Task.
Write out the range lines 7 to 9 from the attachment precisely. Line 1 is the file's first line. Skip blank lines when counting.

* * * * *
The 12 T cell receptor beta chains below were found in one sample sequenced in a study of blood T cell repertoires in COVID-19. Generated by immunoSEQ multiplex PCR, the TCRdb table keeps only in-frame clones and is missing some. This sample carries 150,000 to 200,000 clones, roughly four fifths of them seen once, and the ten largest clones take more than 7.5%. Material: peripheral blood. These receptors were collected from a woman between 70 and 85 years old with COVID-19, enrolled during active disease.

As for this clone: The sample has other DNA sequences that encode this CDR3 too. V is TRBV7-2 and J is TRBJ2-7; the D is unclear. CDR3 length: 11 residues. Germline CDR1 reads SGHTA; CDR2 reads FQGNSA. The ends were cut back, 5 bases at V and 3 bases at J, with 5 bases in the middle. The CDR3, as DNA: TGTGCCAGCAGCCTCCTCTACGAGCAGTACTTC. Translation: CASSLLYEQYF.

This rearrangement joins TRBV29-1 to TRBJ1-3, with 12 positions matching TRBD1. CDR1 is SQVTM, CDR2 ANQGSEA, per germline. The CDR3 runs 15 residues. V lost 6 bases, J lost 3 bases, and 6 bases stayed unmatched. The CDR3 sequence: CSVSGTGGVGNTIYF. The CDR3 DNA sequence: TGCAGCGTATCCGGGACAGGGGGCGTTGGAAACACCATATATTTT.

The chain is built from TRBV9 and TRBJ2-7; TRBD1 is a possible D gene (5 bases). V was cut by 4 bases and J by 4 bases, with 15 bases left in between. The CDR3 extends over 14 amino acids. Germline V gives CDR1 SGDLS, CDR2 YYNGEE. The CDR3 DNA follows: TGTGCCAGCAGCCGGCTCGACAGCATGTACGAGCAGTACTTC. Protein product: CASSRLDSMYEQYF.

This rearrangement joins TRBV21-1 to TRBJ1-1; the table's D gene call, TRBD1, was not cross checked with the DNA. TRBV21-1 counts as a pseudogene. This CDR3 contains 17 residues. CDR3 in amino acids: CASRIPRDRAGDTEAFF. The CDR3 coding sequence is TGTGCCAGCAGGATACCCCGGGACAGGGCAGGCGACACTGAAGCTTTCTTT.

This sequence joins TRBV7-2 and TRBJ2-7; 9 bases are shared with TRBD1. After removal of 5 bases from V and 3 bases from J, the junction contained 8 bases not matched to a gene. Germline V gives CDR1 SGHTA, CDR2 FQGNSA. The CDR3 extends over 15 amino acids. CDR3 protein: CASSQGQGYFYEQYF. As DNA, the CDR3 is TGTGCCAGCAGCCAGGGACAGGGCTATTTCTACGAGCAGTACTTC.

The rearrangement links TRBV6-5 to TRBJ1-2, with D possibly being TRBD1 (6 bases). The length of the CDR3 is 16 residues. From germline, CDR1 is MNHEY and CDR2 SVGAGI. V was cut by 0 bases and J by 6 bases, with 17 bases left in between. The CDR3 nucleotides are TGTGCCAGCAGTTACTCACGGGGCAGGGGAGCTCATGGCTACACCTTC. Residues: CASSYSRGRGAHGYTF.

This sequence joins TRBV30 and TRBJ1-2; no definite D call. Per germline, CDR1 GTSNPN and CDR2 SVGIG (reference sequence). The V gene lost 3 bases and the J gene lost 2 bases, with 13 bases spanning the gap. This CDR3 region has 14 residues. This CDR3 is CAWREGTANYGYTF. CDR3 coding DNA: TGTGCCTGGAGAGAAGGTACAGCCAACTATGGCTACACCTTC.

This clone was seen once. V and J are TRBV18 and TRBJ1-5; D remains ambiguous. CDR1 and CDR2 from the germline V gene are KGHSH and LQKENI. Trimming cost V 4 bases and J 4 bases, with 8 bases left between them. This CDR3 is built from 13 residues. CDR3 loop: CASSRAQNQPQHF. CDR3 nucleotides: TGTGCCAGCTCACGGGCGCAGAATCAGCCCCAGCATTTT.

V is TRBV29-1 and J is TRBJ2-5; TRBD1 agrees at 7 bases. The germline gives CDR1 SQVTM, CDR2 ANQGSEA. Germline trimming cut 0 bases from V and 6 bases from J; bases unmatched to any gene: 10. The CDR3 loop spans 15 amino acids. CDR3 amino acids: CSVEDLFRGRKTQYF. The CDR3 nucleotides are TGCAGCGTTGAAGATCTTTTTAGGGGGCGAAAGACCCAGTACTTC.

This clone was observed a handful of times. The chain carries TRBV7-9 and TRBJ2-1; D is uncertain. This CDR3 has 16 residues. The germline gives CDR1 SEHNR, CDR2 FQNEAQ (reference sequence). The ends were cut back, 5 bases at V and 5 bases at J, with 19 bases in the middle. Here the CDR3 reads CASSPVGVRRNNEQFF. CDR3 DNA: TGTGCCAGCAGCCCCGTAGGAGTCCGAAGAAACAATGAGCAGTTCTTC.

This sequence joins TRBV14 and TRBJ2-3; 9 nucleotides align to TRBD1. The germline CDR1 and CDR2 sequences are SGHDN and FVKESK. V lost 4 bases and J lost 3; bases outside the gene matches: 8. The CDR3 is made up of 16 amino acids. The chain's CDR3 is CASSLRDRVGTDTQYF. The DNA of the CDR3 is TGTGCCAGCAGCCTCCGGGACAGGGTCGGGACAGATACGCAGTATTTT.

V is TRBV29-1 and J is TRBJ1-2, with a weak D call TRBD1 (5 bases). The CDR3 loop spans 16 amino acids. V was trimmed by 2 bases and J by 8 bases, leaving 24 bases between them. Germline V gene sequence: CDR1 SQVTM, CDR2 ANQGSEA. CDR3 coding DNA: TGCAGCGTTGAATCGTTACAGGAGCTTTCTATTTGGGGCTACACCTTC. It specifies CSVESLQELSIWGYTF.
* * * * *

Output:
The rearrangement links TRBV6-5 to TRBJ1-2, with D possibly being TRBD1 (6 bases). The length of the CDR3 is 16 residues. From germline, CDR1 is MNHEY and CDR2 SVGAGI. V was cut by 0 bases and J by 6 bases, with 17 bases left in between. The CDR3 nucleotides are TGTGCCAGCAGTTACTCACGGGGCAGGGGAGCTCATGGCTACACCTTC. Residues: CASSYSRGRGAHGYTF.

This sequence joins TRBV30 and TRBJ1-2; no definite D call. Per germline, CDR1 GTSNPN and CDR2 SVGIG (reference sequence). The V gene lost 3 bases and the J gene lost 2 bases, with 13 bases spanning the gap. This CDR3 region has 14 residues. This CDR3 is CAWREGTANYGYTF. CDR3 coding DNA: TGTGCCTGGAGAGAAGGTACAGCCAACTATGGCTACACCTTC.

This clone was seen once. V and J are TRBV18 and TRBJ1-5; D remains ambiguous. CDR1 and CDR2 from the germline V gene are KGHSH and LQKENI. Trimming cost V 4 bases and J 4 bases, with 8 bases left between them. This CDR3 is built from 13 residues. CDR3 loop: CASSRAQNQPQHF. CDR3 nucleotides: TGTGCCAGCTCACGGGCGCAGAATCAGCCCCAGCATTTT.